In a new book, Reading Law: The Interpretation of Legal Texts, Justice Antonin Scalia and Bryan Garner describe and defend the textualist methodology for which Justice Scalia is famous. For Scalia and Garner, the normative appeal of textualism lies in its objectivity: by focusing on text, context, and canons of construction, textualism offers protection against ideological judging—a way to separate law from politics. Yet, as Scalia and Garner well know, textualism is widely regarded as a politically conservative methodology. The charge of conservative bias is more common than it is concrete, but it reflects the notion that textualism narrows the scope of federal law in ways that are attractive to Republicans but not to Democrats. Scalia and Garner hotly deny that charge. Like their critics, however, they fail to develop the argument, or to confront the association of textualism and conservatism in contemporary legal and political rhetoric.
This Review explores the connections between textualist methodology and conservative politics, and between methodological and political argument more generally. It shows that textualism is not inherently conservative in design, nor does it reliably produce conservative results. Instead, I argue,the link between textualism and conservatism is historically contingent. It was fused in the rise of the New Right in the 1980s, when conservative judges and politicians embraced textualism in statutory interpretation (together with originalism in constitutional interpretation) as antidotes to the “judicial activism” of the Warren and Burger Courts. Adopting the language of methodology gave Reagan-era pundits an efficient—and legal— means of critiquing existing law and pushing for legal change.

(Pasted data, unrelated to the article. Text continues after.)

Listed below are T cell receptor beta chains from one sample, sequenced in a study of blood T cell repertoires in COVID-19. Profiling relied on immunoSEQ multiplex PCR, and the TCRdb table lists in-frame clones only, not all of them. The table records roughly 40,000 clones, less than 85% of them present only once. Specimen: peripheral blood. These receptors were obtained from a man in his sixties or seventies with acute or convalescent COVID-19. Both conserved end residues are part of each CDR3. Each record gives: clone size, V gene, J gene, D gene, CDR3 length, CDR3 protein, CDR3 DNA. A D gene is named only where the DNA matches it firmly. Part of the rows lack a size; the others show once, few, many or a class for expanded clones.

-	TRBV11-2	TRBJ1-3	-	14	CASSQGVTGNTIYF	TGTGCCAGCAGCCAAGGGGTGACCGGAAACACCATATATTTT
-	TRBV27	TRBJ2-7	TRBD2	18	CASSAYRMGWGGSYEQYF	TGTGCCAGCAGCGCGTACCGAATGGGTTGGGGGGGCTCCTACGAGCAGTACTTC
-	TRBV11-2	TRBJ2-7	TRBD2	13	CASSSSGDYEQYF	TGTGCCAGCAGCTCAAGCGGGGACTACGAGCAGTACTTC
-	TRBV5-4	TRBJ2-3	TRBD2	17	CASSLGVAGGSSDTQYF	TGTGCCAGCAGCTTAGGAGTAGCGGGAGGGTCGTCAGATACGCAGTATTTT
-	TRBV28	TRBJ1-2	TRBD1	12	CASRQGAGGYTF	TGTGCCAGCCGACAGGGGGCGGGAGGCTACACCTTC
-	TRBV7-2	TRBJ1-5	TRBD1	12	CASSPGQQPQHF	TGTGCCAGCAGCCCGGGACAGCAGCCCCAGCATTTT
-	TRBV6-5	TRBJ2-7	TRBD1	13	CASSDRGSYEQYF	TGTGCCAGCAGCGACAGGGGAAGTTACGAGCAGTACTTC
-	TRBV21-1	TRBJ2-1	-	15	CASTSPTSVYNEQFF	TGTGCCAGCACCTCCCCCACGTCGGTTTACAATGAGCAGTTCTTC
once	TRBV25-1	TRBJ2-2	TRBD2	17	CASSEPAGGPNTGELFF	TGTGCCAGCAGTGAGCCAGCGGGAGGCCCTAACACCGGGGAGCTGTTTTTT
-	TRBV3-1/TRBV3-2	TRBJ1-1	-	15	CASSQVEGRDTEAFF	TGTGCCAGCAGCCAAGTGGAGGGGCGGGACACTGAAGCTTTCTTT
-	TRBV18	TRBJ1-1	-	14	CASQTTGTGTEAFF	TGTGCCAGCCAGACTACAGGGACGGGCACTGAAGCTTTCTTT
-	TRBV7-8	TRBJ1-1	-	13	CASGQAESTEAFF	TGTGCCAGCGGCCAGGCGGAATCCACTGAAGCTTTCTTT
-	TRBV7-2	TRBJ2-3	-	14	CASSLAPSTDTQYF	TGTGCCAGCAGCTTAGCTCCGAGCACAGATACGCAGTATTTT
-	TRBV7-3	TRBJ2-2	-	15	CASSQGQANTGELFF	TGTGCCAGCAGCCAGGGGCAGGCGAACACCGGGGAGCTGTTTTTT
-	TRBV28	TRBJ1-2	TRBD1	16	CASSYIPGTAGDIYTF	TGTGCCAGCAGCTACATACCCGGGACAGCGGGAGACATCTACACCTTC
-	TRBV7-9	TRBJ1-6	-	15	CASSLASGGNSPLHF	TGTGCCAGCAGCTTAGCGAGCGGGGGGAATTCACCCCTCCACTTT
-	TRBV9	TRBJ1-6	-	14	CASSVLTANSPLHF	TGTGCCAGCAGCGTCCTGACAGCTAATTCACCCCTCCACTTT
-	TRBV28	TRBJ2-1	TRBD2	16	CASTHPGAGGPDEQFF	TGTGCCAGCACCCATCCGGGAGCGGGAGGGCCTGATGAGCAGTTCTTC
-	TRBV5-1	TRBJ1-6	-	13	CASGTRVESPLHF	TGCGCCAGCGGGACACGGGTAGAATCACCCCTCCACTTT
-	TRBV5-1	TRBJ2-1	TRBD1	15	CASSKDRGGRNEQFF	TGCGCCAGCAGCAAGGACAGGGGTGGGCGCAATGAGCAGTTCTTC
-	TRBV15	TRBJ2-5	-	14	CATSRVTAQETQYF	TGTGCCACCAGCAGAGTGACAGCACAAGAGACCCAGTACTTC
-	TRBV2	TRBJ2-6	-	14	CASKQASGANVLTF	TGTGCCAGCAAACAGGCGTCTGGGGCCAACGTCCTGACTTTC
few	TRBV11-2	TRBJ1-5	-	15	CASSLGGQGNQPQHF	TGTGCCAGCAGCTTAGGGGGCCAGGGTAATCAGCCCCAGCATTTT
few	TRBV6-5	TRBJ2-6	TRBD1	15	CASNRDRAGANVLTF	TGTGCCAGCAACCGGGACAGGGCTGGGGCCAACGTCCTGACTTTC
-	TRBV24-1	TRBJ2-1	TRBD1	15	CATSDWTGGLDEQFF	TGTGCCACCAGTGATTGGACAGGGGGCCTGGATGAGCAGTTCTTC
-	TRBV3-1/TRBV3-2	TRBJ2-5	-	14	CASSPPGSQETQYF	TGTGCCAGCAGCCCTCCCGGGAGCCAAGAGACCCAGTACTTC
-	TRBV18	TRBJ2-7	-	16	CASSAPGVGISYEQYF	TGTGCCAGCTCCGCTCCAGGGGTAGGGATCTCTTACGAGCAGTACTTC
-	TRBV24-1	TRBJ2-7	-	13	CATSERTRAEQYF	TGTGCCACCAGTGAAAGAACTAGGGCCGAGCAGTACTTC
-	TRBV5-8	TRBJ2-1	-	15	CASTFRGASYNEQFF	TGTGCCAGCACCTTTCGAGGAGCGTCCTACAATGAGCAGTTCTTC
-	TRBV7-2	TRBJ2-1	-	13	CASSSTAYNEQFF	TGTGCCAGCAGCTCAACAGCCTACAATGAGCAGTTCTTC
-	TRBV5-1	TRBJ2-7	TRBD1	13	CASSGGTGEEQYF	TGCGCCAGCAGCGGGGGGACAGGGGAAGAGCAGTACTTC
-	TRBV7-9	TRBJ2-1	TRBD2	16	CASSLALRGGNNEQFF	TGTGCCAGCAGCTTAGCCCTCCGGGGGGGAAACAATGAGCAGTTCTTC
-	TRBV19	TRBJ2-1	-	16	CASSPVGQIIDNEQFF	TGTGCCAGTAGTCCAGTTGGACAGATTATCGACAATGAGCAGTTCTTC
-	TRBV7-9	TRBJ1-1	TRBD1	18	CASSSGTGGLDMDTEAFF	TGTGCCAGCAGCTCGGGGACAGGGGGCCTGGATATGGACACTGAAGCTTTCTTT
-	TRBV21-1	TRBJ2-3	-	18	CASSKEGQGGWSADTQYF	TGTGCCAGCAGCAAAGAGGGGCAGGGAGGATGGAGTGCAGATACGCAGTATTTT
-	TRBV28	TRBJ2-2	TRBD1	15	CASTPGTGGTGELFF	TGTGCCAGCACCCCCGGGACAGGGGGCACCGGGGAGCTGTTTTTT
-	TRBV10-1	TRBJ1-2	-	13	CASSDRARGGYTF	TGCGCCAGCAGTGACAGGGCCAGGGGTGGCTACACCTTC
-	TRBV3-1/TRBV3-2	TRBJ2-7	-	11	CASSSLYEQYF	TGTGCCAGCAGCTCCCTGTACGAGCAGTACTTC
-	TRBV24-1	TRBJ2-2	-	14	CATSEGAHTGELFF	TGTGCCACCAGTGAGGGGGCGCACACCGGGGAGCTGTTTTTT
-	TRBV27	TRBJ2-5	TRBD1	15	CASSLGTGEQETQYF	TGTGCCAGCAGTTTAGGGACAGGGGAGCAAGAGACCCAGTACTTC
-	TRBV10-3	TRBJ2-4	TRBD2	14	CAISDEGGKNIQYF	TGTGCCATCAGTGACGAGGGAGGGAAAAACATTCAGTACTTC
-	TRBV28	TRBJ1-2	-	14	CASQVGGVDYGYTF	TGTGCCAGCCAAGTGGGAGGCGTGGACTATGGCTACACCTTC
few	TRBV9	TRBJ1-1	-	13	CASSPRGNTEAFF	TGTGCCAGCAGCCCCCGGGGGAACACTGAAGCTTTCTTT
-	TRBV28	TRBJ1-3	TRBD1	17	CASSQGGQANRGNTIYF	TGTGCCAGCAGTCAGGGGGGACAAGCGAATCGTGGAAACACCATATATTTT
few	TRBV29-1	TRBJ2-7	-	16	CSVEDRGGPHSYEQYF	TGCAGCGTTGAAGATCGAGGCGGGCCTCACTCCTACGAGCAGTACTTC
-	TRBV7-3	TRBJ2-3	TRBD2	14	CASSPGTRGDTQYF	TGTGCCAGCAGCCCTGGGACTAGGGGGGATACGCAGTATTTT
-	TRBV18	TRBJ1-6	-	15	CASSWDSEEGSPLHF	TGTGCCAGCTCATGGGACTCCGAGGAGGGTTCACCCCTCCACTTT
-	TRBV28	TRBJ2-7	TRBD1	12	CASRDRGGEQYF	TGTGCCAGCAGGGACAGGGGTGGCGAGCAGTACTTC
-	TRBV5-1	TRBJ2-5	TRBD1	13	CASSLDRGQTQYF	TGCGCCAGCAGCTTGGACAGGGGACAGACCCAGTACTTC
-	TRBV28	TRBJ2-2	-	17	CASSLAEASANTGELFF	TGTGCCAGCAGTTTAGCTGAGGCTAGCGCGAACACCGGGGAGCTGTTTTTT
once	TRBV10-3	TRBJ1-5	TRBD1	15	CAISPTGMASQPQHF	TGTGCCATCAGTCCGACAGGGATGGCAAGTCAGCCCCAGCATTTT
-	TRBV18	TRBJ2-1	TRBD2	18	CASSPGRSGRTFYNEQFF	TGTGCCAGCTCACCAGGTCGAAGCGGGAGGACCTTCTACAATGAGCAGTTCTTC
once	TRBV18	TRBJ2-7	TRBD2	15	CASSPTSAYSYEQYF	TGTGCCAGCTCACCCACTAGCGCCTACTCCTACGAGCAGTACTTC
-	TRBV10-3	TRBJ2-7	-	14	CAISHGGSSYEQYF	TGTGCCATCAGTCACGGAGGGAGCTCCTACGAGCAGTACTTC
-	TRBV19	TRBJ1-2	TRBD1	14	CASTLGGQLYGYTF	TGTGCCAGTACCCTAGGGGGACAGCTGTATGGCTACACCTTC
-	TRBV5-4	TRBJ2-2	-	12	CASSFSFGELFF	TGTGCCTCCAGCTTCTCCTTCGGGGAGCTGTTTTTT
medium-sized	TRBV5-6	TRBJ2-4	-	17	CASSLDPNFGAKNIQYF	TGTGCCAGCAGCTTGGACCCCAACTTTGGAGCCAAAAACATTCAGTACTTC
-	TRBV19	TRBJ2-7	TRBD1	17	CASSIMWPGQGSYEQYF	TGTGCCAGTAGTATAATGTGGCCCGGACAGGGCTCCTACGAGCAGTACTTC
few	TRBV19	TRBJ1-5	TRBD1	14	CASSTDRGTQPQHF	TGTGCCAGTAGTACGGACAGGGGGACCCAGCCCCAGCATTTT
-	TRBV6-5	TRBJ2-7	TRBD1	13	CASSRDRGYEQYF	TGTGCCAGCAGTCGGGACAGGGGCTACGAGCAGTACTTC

Although the story here is about textualism, the lesson is broader. To understand the relationship between textualism and conservatism is to appreciate the political potential of all methodological argument. The features that make methodology most law-like—its facial neutrality and its generality— may also, paradoxically, increase its value as a political tool. By focusing on the “how” of the law, methodology transcends individual cases and issues; it provides a basis for attacking wide swaths of judicial doctrine at once. Precisely because methodology offers a seemingly neutral basis for criticizing judges across a range of cases, it is a uniquely potent force for (and against) legal change—which, in turn, makes it an especially valuable device for popular and political contestation about the law. In this sense, debates over methodology may often, perhaps inevitably, have roots in something much bigger, something we might properly call “political.”
Margaret H. Lemos,
The Politics of Statutory Interpretation,
Notre Dame L. Rev.
Available at: http://scholarship.law.nd.edu/ndlr/vol89/iss2/7